Specialist coachbuilder

Battista "Pinin" Farina and his son Sergioc. 1950

When automobile designer and builder Battista "Pinin" Farina broke away from his brother's coachbuilding firm, Stabilimenti Farina, in 1928, he founded "Carrozzeria Pinin Farina" with financial help from his wife's family and Vincenzo Lancia. That first year the firm employed eighteen and built 50 automobile bodies.

On 22 May 1930 papers were filed to become a corporation, Società anonima Carrozzeria Pinin Farina headquartered in Turin, Italy, at 107 Corso Trapani. During the 1930s, the company built bodies for LanciaAlfa RomeoIsotta FraschiniHispano-SuizaFiatCadillac, and Rolls-Royce. With its close relationship with Lancia, the pioneer of the monocoque in automobile design, Farina became the first coachbuilder to build bodies for the new technique also known as unibody construction. This development happened in the mid-1930s when others saw the frameless construction as the end of the independent coachbuilder.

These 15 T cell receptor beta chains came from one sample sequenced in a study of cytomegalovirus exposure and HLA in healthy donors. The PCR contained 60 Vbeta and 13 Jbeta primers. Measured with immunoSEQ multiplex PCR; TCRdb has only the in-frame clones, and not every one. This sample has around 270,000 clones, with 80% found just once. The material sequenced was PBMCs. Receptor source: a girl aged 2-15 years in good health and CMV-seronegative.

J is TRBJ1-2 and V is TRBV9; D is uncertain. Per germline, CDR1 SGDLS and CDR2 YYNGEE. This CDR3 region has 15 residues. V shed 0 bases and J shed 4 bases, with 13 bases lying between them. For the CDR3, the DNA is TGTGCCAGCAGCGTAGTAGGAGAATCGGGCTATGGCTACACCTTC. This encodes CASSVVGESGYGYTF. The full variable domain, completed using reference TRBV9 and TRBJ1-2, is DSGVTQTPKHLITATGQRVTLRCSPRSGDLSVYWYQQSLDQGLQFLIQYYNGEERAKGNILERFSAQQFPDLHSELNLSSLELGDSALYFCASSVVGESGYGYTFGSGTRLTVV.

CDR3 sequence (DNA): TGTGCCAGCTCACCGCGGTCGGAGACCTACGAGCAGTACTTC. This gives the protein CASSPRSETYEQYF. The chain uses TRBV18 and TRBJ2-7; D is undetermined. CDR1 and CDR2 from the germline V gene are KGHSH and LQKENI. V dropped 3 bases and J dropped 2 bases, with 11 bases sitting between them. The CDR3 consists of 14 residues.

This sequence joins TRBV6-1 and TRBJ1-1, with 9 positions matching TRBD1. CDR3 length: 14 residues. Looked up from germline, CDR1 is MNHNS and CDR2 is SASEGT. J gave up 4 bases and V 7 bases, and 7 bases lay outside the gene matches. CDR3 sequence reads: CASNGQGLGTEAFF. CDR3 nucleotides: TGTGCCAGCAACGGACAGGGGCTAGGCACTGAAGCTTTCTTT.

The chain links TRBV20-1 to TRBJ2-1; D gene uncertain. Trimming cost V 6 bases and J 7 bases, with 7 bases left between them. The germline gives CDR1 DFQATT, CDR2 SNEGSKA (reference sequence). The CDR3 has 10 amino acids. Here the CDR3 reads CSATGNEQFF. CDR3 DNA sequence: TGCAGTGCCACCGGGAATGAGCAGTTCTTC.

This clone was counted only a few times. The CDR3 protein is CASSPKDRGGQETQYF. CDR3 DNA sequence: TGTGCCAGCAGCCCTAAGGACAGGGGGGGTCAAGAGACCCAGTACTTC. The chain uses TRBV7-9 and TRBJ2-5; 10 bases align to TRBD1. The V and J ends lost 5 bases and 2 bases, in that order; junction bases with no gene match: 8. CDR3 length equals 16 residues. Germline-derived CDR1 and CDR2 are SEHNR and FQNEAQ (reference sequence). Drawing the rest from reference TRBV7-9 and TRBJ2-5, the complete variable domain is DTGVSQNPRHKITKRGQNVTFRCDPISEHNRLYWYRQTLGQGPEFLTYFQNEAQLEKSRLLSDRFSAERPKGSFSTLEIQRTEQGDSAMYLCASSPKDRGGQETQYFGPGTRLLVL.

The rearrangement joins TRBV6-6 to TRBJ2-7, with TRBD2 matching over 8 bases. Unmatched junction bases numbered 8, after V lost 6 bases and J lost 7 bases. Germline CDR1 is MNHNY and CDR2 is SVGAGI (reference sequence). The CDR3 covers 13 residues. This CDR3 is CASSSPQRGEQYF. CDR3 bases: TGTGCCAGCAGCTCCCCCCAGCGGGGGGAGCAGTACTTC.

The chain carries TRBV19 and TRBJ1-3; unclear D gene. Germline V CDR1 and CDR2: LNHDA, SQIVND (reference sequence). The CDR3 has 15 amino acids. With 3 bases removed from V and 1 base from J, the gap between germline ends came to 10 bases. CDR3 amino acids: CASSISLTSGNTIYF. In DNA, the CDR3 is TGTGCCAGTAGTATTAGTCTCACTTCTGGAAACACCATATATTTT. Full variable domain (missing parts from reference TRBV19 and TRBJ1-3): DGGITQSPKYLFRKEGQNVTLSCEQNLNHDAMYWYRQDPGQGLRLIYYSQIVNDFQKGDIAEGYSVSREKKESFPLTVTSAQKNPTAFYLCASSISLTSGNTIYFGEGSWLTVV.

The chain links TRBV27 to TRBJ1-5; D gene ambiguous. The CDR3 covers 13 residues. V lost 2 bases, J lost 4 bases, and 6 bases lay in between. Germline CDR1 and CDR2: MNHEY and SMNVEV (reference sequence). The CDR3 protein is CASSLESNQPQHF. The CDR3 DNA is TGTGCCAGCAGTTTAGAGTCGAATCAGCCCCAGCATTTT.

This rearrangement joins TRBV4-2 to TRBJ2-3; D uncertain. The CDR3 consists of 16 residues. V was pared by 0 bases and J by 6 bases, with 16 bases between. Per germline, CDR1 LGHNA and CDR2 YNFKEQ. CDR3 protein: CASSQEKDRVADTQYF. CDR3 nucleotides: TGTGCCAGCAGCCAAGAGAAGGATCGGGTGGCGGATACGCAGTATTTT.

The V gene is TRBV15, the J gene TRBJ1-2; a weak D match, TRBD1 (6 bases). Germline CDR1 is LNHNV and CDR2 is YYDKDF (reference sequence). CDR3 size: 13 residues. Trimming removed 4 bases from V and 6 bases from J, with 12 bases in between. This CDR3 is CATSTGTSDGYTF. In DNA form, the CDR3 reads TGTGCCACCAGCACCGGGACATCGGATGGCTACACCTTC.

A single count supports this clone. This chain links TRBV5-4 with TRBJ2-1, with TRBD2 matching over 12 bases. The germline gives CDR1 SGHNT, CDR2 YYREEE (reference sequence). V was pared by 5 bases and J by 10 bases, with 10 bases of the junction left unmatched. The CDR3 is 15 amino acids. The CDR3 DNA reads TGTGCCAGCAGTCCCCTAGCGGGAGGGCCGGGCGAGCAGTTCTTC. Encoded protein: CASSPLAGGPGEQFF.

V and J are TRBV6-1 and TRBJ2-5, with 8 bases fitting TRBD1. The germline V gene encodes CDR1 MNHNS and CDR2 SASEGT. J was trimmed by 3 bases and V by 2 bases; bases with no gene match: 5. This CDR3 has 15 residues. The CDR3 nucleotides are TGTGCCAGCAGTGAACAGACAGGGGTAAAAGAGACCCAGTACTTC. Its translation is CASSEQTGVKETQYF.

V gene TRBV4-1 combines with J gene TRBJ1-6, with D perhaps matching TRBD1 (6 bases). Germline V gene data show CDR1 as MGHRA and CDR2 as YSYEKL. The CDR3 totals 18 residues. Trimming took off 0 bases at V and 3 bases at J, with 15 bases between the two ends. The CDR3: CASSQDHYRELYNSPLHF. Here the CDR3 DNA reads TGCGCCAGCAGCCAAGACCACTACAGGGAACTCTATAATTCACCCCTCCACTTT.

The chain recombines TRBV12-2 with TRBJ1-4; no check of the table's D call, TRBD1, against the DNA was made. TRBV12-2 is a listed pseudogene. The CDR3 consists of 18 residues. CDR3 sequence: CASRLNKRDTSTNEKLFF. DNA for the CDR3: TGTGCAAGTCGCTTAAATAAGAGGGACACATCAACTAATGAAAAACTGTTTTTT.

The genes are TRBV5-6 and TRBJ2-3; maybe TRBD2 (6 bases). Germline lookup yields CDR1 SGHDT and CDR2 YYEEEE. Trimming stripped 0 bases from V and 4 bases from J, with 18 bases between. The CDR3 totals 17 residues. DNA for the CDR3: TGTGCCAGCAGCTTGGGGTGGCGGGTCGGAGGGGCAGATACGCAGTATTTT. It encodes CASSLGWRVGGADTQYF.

In 1939, World War II ended automobile production, but the company had 400 employees building 150 bodies a month. The war effort against the Allies brought work making ambulances and searchlight carriages. The Pinin Farina factory was destroyed by Allied bombers ending the firm's operations.